Frases de Robert Crumb

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Robert Crumb

Fecha de nacimiento: 30. Agosto 1943

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Robert Crumb es un historietista, ilustrador y músico estadounidense. Fue uno de los fundadores del cómic underground y es quizá la figura más destacada de dicho movimiento. Aunque es uno de los más conocidos autores de cómic, su carrera se ha desarrollado siempre al margen de la industria.

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Frases Robert Crumb

„Me, me, me...myself & I...oh no!!! Trapped in my stupid self!“

— Robert Crumb
Context: What the hell is this?? Who can tell me?? Does anybody know?? How can I find out more about it?? One thing's sure: the human mind can't "know" it... why does one want to "know"?? Is it a quest for "freedom"? One no longer wishes to be a puppet dancing on the strings of... of what? Animal instincts?? Learned reflexes? Programmed behavior?? Ingrained habits of perception?? How limited are we by the experience of our senses, by our physical nature?? To be fully alive is a stupendous struggle! We want the rewards without the struggle--- ---a fatal error!... No such thing as an easy life! Everybody has a hard time... struggle or die! To find out what's really going on it's necessary to get around the ego.. an art requiring persistent and determined effort... Me, me, me... myself & I... oh no!!! Trapped in my stupid self! From his sketchbook (28 March 1998), reproduced in The R. Crumb Handbook by Robert Crumb and Peter Poplaski (2005), p. 372

„Before industrial civilization, local and regional communities made their own music, their own entertainment.“

— Robert Crumb
Context: Before industrial civilization, local and regional communities made their own music, their own entertainment. The esthetics were based on traditions that went far back in time—i. e. folklore. But part of the con of mass culture is to make you forget history, disconnect you from tradition and the past. Sometimes that can be a good thing. Sometimes it can even be revolutionary. But tradition can also keep culture on an authentic human level, the homespun as opposed to the mass produced. Industrial civilization figured out how to manufacture popular culture and sell it back to the people. You have to marvel at the ingenuity of it! The problem is that the longer this buying and selling goes on, the more hollow and bankrupt the culture becomes. It loses its fertility, like worn out, ravaged farmland. Eventually, the yokels who bought the hype, the pitch, they want in on the game. When there are no more naive hicks left, you have a culture where everybody is conning each other all the time. There are no more earnest "squares" left—everybody's "hip", everybody is cynical. The R. Crumb Handbook by Robert Crumb and Peter Poplaski (2005), p. 180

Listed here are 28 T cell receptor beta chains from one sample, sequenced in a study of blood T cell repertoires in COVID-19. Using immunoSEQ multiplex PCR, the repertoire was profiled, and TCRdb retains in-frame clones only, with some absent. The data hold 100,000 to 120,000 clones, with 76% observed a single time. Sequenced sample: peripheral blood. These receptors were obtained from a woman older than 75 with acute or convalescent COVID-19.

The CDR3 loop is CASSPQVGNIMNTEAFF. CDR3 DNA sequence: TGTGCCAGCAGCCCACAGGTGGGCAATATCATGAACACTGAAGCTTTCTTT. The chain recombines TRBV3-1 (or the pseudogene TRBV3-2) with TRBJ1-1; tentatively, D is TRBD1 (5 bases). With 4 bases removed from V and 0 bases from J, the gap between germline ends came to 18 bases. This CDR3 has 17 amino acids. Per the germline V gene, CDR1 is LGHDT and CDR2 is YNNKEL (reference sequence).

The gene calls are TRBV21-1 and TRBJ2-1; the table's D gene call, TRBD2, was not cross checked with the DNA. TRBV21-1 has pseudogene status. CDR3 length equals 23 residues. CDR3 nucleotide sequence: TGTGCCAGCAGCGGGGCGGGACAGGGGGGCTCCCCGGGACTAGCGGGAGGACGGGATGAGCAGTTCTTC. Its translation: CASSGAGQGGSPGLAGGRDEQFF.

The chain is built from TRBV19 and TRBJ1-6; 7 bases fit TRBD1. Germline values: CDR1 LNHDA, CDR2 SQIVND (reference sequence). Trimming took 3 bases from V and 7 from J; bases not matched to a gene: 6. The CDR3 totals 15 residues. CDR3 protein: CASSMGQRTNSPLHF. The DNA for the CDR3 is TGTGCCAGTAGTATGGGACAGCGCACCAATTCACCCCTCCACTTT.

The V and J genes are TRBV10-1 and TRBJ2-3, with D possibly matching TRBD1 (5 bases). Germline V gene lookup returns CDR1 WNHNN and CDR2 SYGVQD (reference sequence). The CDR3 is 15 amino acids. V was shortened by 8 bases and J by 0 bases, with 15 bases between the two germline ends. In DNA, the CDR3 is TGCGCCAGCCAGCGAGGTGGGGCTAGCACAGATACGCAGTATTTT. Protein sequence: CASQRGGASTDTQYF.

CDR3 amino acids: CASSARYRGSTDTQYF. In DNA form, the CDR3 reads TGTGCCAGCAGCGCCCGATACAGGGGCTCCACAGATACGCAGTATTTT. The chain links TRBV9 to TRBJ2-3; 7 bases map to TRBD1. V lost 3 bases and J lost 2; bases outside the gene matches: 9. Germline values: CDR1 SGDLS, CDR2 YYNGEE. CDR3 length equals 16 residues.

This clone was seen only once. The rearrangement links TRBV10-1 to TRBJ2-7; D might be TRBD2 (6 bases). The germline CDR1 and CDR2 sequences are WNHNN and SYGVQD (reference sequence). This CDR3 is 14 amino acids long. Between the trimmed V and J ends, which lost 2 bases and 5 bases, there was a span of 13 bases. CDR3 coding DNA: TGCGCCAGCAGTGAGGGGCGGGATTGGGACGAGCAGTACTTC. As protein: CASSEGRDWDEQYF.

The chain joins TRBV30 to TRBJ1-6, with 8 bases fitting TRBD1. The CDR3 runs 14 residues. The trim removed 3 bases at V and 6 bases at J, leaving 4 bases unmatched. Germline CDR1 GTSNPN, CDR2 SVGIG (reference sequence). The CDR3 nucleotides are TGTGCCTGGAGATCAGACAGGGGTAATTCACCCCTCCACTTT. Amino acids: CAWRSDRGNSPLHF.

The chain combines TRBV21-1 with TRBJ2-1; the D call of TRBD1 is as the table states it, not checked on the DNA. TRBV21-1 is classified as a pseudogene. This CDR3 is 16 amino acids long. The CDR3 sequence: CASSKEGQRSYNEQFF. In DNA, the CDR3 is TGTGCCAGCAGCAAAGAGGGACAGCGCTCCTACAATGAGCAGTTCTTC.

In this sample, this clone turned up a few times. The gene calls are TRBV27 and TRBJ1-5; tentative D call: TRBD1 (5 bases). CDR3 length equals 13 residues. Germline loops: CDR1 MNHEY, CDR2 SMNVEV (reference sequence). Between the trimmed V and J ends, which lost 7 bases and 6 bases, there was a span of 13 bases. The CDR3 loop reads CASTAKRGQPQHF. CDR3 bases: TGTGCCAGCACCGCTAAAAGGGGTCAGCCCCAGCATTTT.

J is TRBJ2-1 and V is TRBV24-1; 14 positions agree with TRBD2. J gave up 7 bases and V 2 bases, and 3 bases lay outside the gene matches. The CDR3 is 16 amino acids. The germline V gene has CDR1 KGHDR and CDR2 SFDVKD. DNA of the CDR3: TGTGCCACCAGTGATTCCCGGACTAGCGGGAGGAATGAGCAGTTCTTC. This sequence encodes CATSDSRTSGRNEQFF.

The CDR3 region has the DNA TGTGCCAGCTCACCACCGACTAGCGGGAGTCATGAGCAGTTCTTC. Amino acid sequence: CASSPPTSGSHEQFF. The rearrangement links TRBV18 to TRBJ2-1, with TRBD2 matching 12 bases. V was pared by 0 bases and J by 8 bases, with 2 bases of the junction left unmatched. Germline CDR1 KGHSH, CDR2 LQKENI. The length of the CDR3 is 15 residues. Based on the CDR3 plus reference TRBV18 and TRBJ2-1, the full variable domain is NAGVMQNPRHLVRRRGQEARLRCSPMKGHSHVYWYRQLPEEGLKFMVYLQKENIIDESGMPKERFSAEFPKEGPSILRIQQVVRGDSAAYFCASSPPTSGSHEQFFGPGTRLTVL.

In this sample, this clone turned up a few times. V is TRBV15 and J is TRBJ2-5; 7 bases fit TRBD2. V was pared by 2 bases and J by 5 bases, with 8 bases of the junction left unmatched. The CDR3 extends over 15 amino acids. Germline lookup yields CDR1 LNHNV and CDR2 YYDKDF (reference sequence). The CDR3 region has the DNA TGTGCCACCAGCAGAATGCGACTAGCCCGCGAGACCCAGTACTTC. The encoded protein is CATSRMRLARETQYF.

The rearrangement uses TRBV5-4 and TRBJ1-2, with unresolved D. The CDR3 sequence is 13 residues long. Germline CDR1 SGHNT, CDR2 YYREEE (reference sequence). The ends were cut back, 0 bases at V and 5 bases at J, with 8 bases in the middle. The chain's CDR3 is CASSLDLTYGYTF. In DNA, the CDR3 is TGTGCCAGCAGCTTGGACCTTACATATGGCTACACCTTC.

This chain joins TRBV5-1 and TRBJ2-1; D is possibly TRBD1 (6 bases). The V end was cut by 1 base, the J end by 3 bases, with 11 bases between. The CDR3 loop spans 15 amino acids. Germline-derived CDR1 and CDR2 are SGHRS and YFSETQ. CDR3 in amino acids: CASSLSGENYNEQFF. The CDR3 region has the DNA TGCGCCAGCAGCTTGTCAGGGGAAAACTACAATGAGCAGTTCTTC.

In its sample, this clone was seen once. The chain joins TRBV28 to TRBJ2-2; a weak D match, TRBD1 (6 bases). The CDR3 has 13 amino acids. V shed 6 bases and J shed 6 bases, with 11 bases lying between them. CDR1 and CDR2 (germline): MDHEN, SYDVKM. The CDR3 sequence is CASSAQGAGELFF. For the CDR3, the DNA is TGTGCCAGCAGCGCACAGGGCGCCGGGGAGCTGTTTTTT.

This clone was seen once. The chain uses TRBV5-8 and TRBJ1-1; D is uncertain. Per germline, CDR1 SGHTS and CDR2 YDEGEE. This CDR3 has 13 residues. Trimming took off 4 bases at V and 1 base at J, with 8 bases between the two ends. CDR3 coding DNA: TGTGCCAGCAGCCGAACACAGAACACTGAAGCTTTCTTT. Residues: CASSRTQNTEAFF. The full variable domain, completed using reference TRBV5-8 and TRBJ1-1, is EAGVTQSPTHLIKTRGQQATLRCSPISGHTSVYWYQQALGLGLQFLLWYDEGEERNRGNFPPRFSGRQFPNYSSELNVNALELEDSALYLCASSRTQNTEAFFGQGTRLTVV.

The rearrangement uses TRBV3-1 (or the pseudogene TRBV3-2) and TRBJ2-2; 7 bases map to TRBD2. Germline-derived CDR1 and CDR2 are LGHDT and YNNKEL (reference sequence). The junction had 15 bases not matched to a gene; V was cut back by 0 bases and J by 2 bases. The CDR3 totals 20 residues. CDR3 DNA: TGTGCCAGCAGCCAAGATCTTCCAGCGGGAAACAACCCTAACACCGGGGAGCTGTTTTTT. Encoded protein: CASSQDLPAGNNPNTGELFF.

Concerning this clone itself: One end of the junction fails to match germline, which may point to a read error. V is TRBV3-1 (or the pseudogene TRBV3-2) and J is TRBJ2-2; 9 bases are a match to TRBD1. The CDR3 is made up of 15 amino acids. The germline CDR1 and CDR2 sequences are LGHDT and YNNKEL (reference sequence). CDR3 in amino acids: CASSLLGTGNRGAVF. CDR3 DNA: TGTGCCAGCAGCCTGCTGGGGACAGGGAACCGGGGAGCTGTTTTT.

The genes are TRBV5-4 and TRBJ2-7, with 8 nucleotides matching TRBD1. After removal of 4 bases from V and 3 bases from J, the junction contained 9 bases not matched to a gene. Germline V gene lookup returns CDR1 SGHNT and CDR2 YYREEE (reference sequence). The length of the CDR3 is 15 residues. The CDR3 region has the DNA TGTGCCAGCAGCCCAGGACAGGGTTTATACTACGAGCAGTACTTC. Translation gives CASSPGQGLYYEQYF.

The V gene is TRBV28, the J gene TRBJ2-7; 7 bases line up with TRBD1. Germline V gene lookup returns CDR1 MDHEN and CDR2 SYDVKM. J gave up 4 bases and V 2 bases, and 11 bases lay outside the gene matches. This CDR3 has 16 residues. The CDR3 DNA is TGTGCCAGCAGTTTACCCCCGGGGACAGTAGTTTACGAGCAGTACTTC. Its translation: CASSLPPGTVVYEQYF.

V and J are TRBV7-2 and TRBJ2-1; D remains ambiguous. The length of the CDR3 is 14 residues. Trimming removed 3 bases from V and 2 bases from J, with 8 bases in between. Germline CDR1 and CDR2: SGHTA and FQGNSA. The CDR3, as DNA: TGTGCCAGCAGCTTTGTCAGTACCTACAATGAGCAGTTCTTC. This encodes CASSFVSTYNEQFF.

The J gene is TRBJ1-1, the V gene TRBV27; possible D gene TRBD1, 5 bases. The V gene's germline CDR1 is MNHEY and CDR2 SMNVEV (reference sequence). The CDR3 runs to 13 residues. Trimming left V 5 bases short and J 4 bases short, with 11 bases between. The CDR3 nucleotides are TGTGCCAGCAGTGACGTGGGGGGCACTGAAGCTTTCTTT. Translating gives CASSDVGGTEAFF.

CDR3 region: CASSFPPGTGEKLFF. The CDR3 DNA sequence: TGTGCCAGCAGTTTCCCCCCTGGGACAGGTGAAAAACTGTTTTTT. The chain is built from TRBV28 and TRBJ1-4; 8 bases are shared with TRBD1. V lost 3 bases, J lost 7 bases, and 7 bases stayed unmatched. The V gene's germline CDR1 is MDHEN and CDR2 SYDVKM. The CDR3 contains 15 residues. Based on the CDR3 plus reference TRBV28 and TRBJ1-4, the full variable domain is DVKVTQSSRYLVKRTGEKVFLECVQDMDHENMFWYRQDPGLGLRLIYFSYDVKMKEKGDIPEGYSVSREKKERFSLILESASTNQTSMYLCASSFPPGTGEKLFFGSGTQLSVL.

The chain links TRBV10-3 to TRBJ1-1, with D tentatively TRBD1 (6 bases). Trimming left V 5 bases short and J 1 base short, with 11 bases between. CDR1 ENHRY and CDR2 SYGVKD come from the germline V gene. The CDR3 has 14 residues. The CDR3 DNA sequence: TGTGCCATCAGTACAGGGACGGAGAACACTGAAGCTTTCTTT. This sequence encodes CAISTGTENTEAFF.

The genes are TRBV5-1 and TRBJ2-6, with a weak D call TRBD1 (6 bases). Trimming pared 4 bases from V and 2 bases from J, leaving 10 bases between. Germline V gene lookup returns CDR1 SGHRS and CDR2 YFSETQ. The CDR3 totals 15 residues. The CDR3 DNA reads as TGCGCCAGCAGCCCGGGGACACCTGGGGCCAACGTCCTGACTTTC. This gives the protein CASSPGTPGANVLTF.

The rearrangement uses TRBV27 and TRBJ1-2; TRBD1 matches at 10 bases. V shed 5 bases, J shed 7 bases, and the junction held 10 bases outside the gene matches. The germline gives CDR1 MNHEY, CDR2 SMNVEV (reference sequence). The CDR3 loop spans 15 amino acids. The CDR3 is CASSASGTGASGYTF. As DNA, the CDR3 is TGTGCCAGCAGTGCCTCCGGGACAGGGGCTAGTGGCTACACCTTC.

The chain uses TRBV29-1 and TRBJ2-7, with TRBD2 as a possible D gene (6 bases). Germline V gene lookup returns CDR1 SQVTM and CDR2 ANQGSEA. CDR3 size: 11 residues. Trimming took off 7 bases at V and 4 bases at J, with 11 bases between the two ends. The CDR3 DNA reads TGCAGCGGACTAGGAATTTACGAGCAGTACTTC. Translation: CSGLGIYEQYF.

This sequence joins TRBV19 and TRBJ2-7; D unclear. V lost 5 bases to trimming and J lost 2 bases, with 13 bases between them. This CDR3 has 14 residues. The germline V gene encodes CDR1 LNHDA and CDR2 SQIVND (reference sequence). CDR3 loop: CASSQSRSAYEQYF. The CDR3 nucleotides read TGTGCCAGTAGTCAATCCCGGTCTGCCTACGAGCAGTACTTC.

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„Industrial civilization figured out how to manufacture popular culture and sell it back to the people. You have to marvel at the ingenuity of it!“

— Robert Crumb
Context: Before industrial civilization, local and regional communities made their own music, their own entertainment. The esthetics were based on traditions that went far back in time—i. e. folklore. But part of the con of mass culture is to make you forget history, disconnect you from tradition and the past. Sometimes that can be a good thing. Sometimes it can even be revolutionary. But tradition can also keep culture on an authentic human level, the homespun as opposed to the mass produced. Industrial civilization figured out how to manufacture popular culture and sell it back to the people. You have to marvel at the ingenuity of it! The problem is that the longer this buying and selling goes on, the more hollow and bankrupt the culture becomes. It loses its fertility, like worn out, ravaged farmland. Eventually, the yokels who bought the hype, the pitch, they want in on the game. When there are no more naive hicks left, you have a culture where everybody is conning each other all the time. There are no more earnest "squares" left—everybody's "hip", everybody is cynical. The R. Crumb Handbook by Robert Crumb and Peter Poplaski (2005), p. 180